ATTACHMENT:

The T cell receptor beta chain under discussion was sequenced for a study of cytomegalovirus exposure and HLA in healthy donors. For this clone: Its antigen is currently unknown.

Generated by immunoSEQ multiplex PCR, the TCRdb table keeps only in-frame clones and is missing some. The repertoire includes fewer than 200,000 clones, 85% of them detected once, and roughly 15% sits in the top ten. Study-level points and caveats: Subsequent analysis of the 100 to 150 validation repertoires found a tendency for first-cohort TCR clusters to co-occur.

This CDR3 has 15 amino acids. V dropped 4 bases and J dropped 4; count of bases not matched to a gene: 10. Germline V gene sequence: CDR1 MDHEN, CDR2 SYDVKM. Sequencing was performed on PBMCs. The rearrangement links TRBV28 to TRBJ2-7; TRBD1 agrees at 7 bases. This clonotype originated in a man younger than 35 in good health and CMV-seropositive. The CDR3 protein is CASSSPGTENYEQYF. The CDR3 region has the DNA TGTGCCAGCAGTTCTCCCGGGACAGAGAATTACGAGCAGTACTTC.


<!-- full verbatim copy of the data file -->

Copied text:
The T cell receptor beta chain under discussion was sequenced for a study of cytomegalovirus exposure and HLA in healthy donors. For this clone: Its antigen is currently unknown.

Generated by immunoSEQ multiplex PCR, the TCRdb table keeps only in-frame clones and is missing some. The repertoire includes fewer than 200,000 clones, 85% of them detected once, and roughly 15% sits in the top ten. Study-level points and caveats: Subsequent analysis of the 100 to 150 validation repertoires found a tendency for first-cohort TCR clusters to co-occur.

This CDR3 has 15 amino acids. V dropped 4 bases and J dropped 4; count of bases not matched to a gene: 10. Germline V gene sequence: CDR1 MDHEN, CDR2 SYDVKM. Sequencing was performed on PBMCs. The rearrangement links TRBV28 to TRBJ2-7; TRBD1 agrees at 7 bases. This clonotype originated in a man younger than 35 in good health and CMV-seropositive. The CDR3 protein is CASSSPGTENYEQYF. The CDR3 region has the DNA TGTGCCAGCAGTTCTCCCGGGACAGAGAATTACGAGCAGTACTTC.